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Mar
29
2010

When I moved to the suburbs I worried about certain things…

The quiet. And yes, sometimes I really do still miss the drunk bachelorettes outside of Tortilla Flats, the screaming, fighting couples at 3 am and the honking of impatient cabbies. I know it sounds insane if you’re not a city person but I take comfort in a place that keeps going long after I go to bed.

Limited delivery options. Basically, I had to find my own personal delivery guy. His name is Rick. Last night, he brought me a tasty dish from Little Thai Kitchen.  He didn’t even charge me. He’s awesome like that.

Life without a doorman. I open my own door now, which is actually not that difficult.

Intruders. So far no one has tried to break in. I really wish they would because I could use another hand around here to fold some laundry.

Having no friends. There are great gals here in Westchester. Well, not that I’ve met them. But I follow them around from a distance and they seem way cool. In all seriousness, I actually know some people now who are funny and nice and awesome. Thank goodness.

But when we decided to move to the suburbs, the one thing I apparently forgot to worry about was trying to physically get into my car…

That’s my car on the right. How the hell am I, a pregnant woman, supposed to open my car door and get into my vehicle when someone parks this close? In fact, I’ve noticed that this is a consistent problem in the SUV crazed suburbs where all the cars seem way too bloated for all the narrow parking spots.

In this case, I actually had to crawl through the passenger side to get in.

But in all fairness, I sort of parked too close to the line.

Ok maybe a little bit over the line.

You know what I need to make sure this problem gets completely out of control? I should trade in my Toyota Highlander Hybrid for an even bigger car.

To be continued in another post…


21 Responses to parking is not for dummies

  • Oh the magical comedic power of the crop.

    Which is not unlike photos of myself.

    You should have left a note on the car next to yours “Thanks a lot for parking in the actual space you choose. The polite thing to do was to ALSO park over the line on the other side to compensate for my lack of parking skills. Have a nice day sucka.”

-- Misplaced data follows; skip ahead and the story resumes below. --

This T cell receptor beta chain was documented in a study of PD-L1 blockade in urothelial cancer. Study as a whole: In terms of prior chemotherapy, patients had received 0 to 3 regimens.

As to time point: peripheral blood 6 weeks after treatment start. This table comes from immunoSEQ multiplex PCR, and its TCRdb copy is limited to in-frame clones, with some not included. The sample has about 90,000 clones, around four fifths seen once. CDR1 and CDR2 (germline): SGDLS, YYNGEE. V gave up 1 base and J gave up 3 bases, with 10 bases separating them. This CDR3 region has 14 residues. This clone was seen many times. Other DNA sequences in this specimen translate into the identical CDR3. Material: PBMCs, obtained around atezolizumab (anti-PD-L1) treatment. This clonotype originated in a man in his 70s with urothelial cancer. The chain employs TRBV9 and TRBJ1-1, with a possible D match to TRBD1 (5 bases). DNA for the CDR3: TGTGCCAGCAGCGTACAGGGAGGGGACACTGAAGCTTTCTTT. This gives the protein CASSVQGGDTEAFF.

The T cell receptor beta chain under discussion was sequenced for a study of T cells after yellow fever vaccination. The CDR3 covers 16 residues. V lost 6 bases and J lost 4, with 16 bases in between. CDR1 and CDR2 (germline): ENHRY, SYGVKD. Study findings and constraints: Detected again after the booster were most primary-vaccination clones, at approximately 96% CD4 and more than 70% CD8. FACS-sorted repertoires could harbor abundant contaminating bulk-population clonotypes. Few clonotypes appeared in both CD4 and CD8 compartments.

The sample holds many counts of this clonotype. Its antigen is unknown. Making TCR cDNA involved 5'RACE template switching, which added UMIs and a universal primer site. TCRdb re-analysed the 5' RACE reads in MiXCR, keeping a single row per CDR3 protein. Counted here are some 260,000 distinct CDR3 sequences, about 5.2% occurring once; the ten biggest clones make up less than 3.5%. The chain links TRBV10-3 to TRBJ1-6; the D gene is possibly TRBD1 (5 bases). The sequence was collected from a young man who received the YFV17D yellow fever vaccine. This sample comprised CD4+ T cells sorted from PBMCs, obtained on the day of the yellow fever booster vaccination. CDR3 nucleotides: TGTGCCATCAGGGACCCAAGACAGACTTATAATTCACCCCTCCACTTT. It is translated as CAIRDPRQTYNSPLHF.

• Hilarious! The same thing happened to me when I was pregnant (about 9 mnths!) with my first… I was parked outside of WS in Westport and cars on both sides were much too close for comfort. I didn’t even have an SUV back then, just a small red Acura! Needless to say I stood on Main Street blubbering like a fool!

    Btw, I will take the safe haven that is Manhattan over these scary burbs any day!

  • traci says:

    That would have severely pissed me off. Combine that frustration with my new jersey ‘tude and I don’t know if I would have been able to not walk in the establishment and shout for someone to move their car. Plus, who doesn’t park on the line sometimes?!

  • When I first moved to the country the silence at night, or worse, the cicadas chirping, drove me crazy! I missed the sound of cars and even police sirens. When I talk to my son on the phone and I hear the sounds of Manhattan in the background I get all nostalgic!

  • Sara says:

    Kelcey – u seriously have parking issues. But props for crawling thru the other window while pregnant w twins – yer crazy mama!

    Also, can I borrow your delivery guy? He sounds awesome. If I don’t tip him, will he stand at my door awkwardly staring at me? I hate that.

  • Aunt Marcia (Guess Whose?) says:

    Park in the handicap spots; with twins in the belly….you’re eligible. You can get a temporary handicap placque…good for 6 months from the DMV. Just ask your GYN doctor to recommend it..

  • francine Kasen says:

    Some spots are just too damn small! And the fatter I get, the smaller they get! I have all sorts of parking strategies, but my MOST BRILLIANT one (which I am happy to share with your readers) is when I have bikes hanging on a bike rack and I need to park where I’m afraid someone may try to steal them,,,,,I find a light pole or wall or shopping cart structure and I back up to it really really close , so no one could possibly remove the bikes from the rack!! I have done this for the past few years, and I am sure I have foiled many-a-bike-thief. Just a tip from the burbs! Happy Holidays!!

  • Could have written this post myself, except I lived in Baltimore, so the things I heard late at night were a little more sinister than bachelorette parties. I love the burbs now, but it does take some getting used to. And it is definitely hard to meet people. Where do people meet people? I have no idea.

  • Ann says:

    Laughing at Wendi’s comment.

    I like the way you articulated “I take comfort in a place that keeps going long after I go to bed.”

    That is so true about cities.

  • Julie says:

    When I was pregnant I once had to climb in the passenger seat and climb over the center console while 8 months pregnant. I also once asked a coworker to come and pull my car out for me.

  • I’ve always felt comforted by the sound of the masses outside my window while I sleep. And I had a very similar problem when I was pregnant the first time and my parking space at work was next to a column. If the car that parked on the other side was even a tiny bit close – I couldn’t get out my door. Very inconvenient when I was late for a meeting.


kelcey kintner


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